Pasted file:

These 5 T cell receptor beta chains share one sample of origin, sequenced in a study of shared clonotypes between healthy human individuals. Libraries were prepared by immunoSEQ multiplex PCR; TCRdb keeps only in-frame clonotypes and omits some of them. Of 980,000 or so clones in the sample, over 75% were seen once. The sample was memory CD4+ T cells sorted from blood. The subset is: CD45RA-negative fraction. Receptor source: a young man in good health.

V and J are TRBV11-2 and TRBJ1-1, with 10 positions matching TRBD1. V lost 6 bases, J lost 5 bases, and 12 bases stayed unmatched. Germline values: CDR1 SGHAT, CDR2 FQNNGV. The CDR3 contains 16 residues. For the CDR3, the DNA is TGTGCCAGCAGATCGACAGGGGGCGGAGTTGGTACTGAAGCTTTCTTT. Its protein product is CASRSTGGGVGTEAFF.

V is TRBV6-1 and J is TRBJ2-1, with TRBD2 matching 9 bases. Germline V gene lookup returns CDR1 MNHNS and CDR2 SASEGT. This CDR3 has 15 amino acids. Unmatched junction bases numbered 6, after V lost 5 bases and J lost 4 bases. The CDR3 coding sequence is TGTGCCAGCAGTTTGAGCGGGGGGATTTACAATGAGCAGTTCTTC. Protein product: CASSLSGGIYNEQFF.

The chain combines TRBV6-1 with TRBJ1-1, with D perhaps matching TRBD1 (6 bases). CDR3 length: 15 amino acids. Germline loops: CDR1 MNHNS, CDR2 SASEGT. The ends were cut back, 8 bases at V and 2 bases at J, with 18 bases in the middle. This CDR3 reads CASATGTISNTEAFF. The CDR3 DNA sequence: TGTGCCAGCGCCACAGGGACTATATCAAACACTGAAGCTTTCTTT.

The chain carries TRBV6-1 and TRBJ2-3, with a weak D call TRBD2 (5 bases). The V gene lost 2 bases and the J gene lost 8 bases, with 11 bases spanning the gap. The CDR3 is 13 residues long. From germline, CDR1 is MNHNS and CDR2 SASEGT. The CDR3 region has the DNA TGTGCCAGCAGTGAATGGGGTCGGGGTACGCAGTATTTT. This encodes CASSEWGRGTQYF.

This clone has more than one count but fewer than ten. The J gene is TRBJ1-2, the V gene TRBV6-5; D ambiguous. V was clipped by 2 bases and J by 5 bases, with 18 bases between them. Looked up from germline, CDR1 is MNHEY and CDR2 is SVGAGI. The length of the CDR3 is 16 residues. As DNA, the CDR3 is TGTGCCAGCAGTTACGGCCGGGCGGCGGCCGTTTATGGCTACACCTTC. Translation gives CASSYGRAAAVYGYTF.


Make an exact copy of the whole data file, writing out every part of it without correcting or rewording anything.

These 5 T cell receptor beta chains share one sample of origin, sequenced in a study of shared clonotypes between healthy human individuals. Libraries were prepared by immunoSEQ multiplex PCR; TCRdb keeps only in-frame clonotypes and omits some of them. Of 980,000 or so clones in the sample, over 75% were seen once. The sample was memory CD4+ T cells sorted from blood. The subset is: CD45RA-negative fraction. Receptor source: a young man in good health.

V and J are TRBV11-2 and TRBJ1-1, with 10 positions matching TRBD1. V lost 6 bases, J lost 5 bases, and 12 bases stayed unmatched. Germline values: CDR1 SGHAT, CDR2 FQNNGV. The CDR3 contains 16 residues. For the CDR3, the DNA is TGTGCCAGCAGATCGACAGGGGGCGGAGTTGGTACTGAAGCTTTCTTT. Its protein product is CASRSTGGGVGTEAFF.

V is TRBV6-1 and J is TRBJ2-1, with TRBD2 matching 9 bases. Germline V gene lookup returns CDR1 MNHNS and CDR2 SASEGT. This CDR3 has 15 amino acids. Unmatched junction bases numbered 6, after V lost 5 bases and J lost 4 bases. The CDR3 coding sequence is TGTGCCAGCAGTTTGAGCGGGGGGATTTACAATGAGCAGTTCTTC. Protein product: CASSLSGGIYNEQFF.

The chain combines TRBV6-1 with TRBJ1-1, with D perhaps matching TRBD1 (6 bases). CDR3 length: 15 amino acids. Germline loops: CDR1 MNHNS, CDR2 SASEGT. The ends were cut back, 8 bases at V and 2 bases at J, with 18 bases in the middle. This CDR3 reads CASATGTISNTEAFF. The CDR3 DNA sequence: TGTGCCAGCGCCACAGGGACTATATCAAACACTGAAGCTTTCTTT.

The chain carries TRBV6-1 and TRBJ2-3, with a weak D call TRBD2 (5 bases). The V gene lost 2 bases and the J gene lost 8 bases, with 11 bases spanning the gap. The CDR3 is 13 residues long. From germline, CDR1 is MNHNS and CDR2 SASEGT. The CDR3 region has the DNA TGTGCCAGCAGTGAATGGGGTCGGGGTACGCAGTATTTT. This encodes CASSEWGRGTQYF.

This clone has more than one count but fewer than ten. The J gene is TRBJ1-2, the V gene TRBV6-5; D ambiguous. V was clipped by 2 bases and J by 5 bases, with 18 bases between them. Looked up from germline, CDR1 is MNHEY and CDR2 is SVGAGI. The length of the CDR3 is 16 residues. As DNA, the CDR3 is TGTGCCAGCAGTTACGGCCGGGCGGCGGCCGTTTATGGCTACACCTTC. Translation gives CASSYGRAAAVYGYTF.